More globally, the loss of ability to regulate affective states is generally accepted as a, if not the, primary effect of trauma. Survivors describe themselves as being in a perpetual state of alarm or numb.

Neither of these states make for open flexible communication or interactions with others. Our emotions are key signals that communicate our needs and concerns to those close to us in a manner that pulls for specific responses; weeping disarms and evokes compassion and anger challenges or cues compliance.

Trauma scrambles the main signaling system that organises our interactions; no wonder the partners of survivors often speak of feeling lost, bewildered and inadequate and survivors themselves can no longer identify or express their longings and needs.

In some cases victims are so absorbed in dealing with past events and so uninvolved in the present that partners experience them as “there” rather than “here” and the relationship as essentially lost.

In the novel, The English Patient, there is a point where the nurse realizes that for her lover, even when she is actually making love with him, she is just on the “periphery”; his attention is focused on “what is dangerous”.

Sometimes this kind of absence or dissociation is specific to particular situations; for example, a partner may ask why, after years of seemingly normal lovemaking, his spouse will not allow him to touch her. He is not comforted by his wife’s response that she was “never there” in their lovemaking and in fact felt that she had never really slept with anyone except her abuser.

The third aftereffect noted in the DSM IV is increased arousal, hypervigilance and irritability. This often shows up as outbursts of anger, hostility and an extreme intolerance to any difficulty or threat. It is important for the couples therapist to ask specifically about violence and abuse and if necessary, to refer violent partners for help with this issue, preferably before beginning couples therapy.

The victim’s partner often comes to be defined as the enemy, as yet another betrayer, particularly since survivors have such compelling reasons not to trust and to be vigilant for slights or signs of threat. Such hypervigilance often occurs exactly when the victim is vulnerable and needs a safe haven and results in the partner feeling driven away and the victim again feeling alone and abandoned.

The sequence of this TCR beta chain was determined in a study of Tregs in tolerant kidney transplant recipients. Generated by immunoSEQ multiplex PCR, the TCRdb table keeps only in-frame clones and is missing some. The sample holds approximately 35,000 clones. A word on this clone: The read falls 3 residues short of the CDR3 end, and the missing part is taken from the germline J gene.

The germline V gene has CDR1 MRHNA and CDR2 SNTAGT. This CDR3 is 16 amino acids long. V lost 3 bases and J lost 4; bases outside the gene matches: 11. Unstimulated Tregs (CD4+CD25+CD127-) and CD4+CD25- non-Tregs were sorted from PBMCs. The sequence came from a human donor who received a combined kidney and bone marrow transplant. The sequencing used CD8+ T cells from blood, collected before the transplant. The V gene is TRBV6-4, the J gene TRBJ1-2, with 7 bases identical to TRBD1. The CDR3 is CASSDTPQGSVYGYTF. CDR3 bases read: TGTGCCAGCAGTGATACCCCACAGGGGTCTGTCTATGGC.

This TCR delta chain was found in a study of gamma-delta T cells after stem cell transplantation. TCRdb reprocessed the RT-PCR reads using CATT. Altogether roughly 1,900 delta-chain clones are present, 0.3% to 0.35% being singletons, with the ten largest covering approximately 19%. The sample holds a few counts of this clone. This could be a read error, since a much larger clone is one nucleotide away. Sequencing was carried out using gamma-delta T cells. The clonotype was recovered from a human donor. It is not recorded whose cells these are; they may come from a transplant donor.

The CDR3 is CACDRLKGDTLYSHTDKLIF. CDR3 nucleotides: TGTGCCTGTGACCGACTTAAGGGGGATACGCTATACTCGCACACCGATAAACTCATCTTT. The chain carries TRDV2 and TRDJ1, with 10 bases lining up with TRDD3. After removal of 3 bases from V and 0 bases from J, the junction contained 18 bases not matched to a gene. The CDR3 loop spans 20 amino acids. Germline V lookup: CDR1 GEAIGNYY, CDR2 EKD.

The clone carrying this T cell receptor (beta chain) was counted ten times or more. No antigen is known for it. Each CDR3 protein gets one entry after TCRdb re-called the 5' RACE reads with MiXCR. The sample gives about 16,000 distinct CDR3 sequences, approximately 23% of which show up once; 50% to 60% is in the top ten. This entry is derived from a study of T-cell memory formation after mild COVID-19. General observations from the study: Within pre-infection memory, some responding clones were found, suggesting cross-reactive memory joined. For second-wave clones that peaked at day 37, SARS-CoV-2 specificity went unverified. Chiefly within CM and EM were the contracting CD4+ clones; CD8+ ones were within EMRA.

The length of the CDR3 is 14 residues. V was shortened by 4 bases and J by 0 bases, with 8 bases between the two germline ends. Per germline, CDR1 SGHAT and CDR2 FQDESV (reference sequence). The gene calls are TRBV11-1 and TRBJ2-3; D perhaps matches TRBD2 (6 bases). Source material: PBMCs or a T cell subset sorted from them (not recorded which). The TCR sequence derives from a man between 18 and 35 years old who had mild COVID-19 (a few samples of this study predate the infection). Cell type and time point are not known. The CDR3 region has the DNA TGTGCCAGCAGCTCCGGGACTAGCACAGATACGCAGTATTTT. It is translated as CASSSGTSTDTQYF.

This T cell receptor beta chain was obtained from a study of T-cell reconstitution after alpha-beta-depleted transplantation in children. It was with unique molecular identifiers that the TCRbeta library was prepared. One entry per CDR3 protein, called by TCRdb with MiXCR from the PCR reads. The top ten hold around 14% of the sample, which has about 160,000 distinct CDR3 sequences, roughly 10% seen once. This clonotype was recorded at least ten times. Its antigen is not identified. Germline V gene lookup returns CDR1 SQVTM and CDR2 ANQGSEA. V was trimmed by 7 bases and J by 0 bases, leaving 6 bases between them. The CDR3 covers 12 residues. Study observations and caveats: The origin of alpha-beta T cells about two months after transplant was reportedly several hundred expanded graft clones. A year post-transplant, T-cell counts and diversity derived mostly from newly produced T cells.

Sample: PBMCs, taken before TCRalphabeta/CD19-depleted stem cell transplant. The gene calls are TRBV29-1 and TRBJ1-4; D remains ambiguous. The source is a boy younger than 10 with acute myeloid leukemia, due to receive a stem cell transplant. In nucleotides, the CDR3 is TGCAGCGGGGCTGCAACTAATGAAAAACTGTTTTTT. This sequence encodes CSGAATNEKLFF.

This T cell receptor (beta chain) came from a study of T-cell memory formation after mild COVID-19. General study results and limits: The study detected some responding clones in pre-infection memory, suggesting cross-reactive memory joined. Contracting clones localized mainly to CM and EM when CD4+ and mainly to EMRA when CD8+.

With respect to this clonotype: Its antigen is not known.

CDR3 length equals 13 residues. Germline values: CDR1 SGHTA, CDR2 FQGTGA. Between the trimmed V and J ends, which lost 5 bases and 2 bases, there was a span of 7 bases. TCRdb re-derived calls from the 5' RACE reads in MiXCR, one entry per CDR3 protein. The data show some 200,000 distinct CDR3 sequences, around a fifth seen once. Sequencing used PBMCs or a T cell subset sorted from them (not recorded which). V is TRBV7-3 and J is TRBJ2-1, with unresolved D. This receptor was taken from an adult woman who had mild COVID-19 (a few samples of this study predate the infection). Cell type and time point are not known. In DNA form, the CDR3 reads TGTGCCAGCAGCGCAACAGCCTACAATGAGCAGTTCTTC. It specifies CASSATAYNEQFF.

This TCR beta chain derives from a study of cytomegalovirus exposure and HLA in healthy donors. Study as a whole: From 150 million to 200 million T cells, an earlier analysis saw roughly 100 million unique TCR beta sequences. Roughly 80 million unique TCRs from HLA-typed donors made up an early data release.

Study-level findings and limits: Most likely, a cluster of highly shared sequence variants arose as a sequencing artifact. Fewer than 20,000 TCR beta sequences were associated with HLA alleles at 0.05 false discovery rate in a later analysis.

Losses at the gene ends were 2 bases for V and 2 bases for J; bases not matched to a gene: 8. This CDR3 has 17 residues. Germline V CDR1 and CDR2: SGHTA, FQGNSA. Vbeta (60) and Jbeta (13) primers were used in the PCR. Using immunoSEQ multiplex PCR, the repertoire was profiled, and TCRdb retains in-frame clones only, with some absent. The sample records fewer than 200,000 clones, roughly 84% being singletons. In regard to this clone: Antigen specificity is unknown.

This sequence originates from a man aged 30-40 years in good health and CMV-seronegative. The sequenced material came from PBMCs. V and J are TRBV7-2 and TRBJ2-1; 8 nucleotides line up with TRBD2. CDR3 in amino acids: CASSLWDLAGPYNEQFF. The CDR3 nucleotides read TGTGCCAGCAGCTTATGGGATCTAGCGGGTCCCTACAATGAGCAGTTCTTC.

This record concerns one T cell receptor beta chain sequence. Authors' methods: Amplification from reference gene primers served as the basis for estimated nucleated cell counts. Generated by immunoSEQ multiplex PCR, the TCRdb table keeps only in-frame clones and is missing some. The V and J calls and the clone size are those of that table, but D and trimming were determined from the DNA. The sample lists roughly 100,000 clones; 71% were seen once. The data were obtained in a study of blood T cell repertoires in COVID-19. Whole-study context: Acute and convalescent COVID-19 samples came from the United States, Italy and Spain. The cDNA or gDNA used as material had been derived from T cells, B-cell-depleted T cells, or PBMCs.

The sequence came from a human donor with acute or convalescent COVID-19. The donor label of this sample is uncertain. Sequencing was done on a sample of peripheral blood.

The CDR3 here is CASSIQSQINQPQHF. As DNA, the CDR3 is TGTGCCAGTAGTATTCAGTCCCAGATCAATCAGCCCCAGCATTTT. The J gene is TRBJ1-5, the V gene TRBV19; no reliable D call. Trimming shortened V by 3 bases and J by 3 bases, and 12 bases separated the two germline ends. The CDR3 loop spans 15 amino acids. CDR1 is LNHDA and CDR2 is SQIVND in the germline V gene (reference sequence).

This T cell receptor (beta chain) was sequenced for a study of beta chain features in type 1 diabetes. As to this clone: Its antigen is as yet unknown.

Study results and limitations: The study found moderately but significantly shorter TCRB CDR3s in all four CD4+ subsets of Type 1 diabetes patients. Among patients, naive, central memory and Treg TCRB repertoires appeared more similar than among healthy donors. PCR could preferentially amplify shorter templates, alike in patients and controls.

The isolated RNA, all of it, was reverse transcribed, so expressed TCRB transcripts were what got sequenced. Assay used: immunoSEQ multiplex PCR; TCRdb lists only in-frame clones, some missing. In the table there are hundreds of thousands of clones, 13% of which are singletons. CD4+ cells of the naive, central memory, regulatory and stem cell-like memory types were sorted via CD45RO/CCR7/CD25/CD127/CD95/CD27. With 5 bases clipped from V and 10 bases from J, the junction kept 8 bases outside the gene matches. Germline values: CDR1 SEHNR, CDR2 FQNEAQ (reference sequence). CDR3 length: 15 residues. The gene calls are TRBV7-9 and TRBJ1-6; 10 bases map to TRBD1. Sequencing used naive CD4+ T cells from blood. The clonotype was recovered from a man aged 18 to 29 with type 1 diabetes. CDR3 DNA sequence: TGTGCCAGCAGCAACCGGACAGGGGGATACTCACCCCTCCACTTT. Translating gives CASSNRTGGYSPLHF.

Impairment in social functioning is one of the diagnostic features of post traumatic stress disorder and it is not hard to understand why, given the problems described above. Impairment is also not only confined to the individual; the effect of trauma on the spouse and the family are profound. The clinical reality of post traumatic stress disorder also often involves depression and together with that depression a sense of self as shameful, unworthy of care and even responsible for and deserving of the trauma.

In incest survivors the definition of the self as bad and responsible for the abuse may be viewed as way of preserving the much needed relationship with abusing attachment figures. These survivors, often find it almost impossible years later to believe that their partner could know them and still care for and respect them. The nature of shame is to “hide and divide” (Pierce, 1994) and for these people basic elements of intimacy, such as self-disclosure, can then be exceedingly problematic.

Couples Relationships can Help Recovery

The flip side to this picture, which suggests that for trauma survivors and their partners creating a close positive relationship can be a monumental challenge, is that the couple relationship, if fostered and supported, can have a potent impact on the recovery process, and that couples therapy has the potential to not only improve the couples relationship but also to contribute to this recovery.

Any couples therapy that includes survivors will need to include special features, such as a psychoeducational component about the nature of trauma and a heightened awareness of the potential for violence and coping mechanisms such as substance abuse and self-injury.